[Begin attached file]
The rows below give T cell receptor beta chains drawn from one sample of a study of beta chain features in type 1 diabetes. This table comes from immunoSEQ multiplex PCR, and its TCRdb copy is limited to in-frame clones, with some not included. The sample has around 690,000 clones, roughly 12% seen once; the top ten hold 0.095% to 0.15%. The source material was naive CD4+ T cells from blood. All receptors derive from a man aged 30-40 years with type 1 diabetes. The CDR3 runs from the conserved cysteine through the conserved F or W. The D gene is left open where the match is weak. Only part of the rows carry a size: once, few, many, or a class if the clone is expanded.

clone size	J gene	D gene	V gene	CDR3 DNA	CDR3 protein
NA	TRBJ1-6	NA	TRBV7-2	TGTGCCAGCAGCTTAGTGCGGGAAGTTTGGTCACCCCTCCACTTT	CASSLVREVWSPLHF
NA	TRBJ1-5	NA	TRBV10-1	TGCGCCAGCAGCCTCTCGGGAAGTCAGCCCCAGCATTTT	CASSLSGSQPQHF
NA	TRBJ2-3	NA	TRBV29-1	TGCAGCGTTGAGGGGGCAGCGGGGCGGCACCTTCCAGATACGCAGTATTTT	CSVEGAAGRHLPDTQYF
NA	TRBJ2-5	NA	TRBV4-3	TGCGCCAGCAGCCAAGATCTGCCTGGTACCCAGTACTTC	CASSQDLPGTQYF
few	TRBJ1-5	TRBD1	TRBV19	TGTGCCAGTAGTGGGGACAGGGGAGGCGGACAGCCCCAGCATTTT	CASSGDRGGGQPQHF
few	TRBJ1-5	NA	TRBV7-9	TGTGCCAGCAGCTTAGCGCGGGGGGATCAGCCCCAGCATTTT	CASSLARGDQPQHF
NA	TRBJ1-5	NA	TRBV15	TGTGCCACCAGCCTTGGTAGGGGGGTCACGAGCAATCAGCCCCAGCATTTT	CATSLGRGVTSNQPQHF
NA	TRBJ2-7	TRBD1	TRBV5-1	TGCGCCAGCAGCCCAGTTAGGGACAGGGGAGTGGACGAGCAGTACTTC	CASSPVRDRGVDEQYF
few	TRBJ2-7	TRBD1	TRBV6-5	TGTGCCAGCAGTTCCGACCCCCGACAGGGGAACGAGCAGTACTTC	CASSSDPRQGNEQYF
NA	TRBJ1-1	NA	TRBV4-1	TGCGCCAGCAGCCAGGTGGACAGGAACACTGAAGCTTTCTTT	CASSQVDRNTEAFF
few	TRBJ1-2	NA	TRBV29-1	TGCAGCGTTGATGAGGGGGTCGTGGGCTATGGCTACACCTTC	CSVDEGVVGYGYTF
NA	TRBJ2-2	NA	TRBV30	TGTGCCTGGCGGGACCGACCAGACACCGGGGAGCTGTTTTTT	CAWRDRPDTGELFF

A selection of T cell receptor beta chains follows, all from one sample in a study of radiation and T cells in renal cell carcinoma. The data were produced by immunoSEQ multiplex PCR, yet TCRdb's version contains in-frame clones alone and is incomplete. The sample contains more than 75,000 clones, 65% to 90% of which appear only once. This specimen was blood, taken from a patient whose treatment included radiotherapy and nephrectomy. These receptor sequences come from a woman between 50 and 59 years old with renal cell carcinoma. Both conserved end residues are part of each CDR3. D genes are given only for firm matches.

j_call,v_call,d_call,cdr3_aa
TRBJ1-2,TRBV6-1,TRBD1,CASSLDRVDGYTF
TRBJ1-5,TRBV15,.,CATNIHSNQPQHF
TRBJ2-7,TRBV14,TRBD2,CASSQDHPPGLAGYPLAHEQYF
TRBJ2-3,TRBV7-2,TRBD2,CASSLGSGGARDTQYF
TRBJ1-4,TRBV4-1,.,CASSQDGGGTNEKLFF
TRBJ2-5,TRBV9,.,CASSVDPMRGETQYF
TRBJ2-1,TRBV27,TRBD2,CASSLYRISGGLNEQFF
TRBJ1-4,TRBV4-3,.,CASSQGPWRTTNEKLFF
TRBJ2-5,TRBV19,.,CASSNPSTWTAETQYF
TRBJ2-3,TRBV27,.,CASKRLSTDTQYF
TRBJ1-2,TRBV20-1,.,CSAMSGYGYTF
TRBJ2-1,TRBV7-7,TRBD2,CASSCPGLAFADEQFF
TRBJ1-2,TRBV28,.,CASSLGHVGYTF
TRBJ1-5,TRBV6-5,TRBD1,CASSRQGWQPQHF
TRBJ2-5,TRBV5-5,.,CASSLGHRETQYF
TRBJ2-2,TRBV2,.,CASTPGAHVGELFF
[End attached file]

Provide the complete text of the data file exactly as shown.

The rows below give T cell receptor beta chains drawn from one sample of a study of beta chain features in type 1 diabetes. This table comes from immunoSEQ multiplex PCR, and its TCRdb copy is limited to in-frame clones, with some not included. The sample has around 690,000 clones, roughly 12% seen once; the top ten hold 0.095% to 0.15%. The source material was naive CD4+ T cells from blood. All receptors derive from a man aged 30-40 years with type 1 diabetes. The CDR3 runs from the conserved cysteine through the conserved F or W. The D gene is left open where the match is weak. Only part of the rows carry a size: once, few, many, or a class if the clone is expanded.

clone size	J gene	D gene	V gene	CDR3 DNA	CDR3 protein
NA	TRBJ1-6	NA	TRBV7-2	TGTGCCAGCAGCTTAGTGCGGGAAGTTTGGTCACCCCTCCACTTT	CASSLVREVWSPLHF
NA	TRBJ1-5	NA	TRBV10-1	TGCGCCAGCAGCCTCTCGGGAAGTCAGCCCCAGCATTTT	CASSLSGSQPQHF
NA	TRBJ2-3	NA	TRBV29-1	TGCAGCGTTGAGGGGGCAGCGGGGCGGCACCTTCCAGATACGCAGTATTTT	CSVEGAAGRHLPDTQYF
NA	TRBJ2-5	NA	TRBV4-3	TGCGCCAGCAGCCAAGATCTGCCTGGTACCCAGTACTTC	CASSQDLPGTQYF
few	TRBJ1-5	TRBD1	TRBV19	TGTGCCAGTAGTGGGGACAGGGGAGGCGGACAGCCCCAGCATTTT	CASSGDRGGGQPQHF
few	TRBJ1-5	NA	TRBV7-9	TGTGCCAGCAGCTTAGCGCGGGGGGATCAGCCCCAGCATTTT	CASSLARGDQPQHF
NA	TRBJ1-5	NA	TRBV15	TGTGCCACCAGCCTTGGTAGGGGGGTCACGAGCAATCAGCCCCAGCATTTT	CATSLGRGVTSNQPQHF
NA	TRBJ2-7	TRBD1	TRBV5-1	TGCGCCAGCAGCCCAGTTAGGGACAGGGGAGTGGACGAGCAGTACTTC	CASSPVRDRGVDEQYF
few	TRBJ2-7	TRBD1	TRBV6-5	TGTGCCAGCAGTTCCGACCCCCGACAGGGGAACGAGCAGTACTTC	CASSSDPRQGNEQYF
NA	TRBJ1-1	NA	TRBV4-1	TGCGCCAGCAGCCAGGTGGACAGGAACACTGAAGCTTTCTTT	CASSQVDRNTEAFF
few	TRBJ1-2	NA	TRBV29-1	TGCAGCGTTGATGAGGGGGTCGTGGGCTATGGCTACACCTTC	CSVDEGVVGYGYTF
NA	TRBJ2-2	NA	TRBV30	TGTGCCTGGCGGGACCGACCAGACACCGGGGAGCTGTTTTTT	CAWRDRPDTGELFF

A selection of T cell receptor beta chains follows, all from one sample in a study of radiation and T cells in renal cell carcinoma. The data were produced by immunoSEQ multiplex PCR, yet TCRdb's version contains in-frame clones alone and is incomplete. The sample contains more than 75,000 clones, 65% to 90% of which appear only once. This specimen was blood, taken from a patient whose treatment included radiotherapy and nephrectomy. These receptor sequences come from a woman between 50 and 59 years old with renal cell carcinoma. Both conserved end residues are part of each CDR3. D genes are given only for firm matches.

j_call,v_call,d_call,cdr3_aa
TRBJ1-2,TRBV6-1,TRBD1,CASSLDRVDGYTF
TRBJ1-5,TRBV15,.,CATNIHSNQPQHF
TRBJ2-7,TRBV14,TRBD2,CASSQDHPPGLAGYPLAHEQYF
TRBJ2-3,TRBV7-2,TRBD2,CASSLGSGGARDTQYF
TRBJ1-4,TRBV4-1,.,CASSQDGGGTNEKLFF
TRBJ2-5,TRBV9,.,CASSVDPMRGETQYF
TRBJ2-1,TRBV27,TRBD2,CASSLYRISGGLNEQFF
TRBJ1-4,TRBV4-3,.,CASSQGPWRTTNEKLFF
TRBJ2-5,TRBV19,.,CASSNPSTWTAETQYF
TRBJ2-3,TRBV27,.,CASKRLSTDTQYF
TRBJ1-2,TRBV20-1,.,CSAMSGYGYTF
TRBJ2-1,TRBV7-7,TRBD2,CASSCPGLAFADEQFF
TRBJ1-2,TRBV28,.,CASSLGHVGYTF
TRBJ1-5,TRBV6-5,TRBD1,CASSRQGWQPQHF
TRBJ2-5,TRBV5-5,.,CASSLGHRETQYF
TRBJ2-2,TRBV2,.,CASTPGAHVGELFF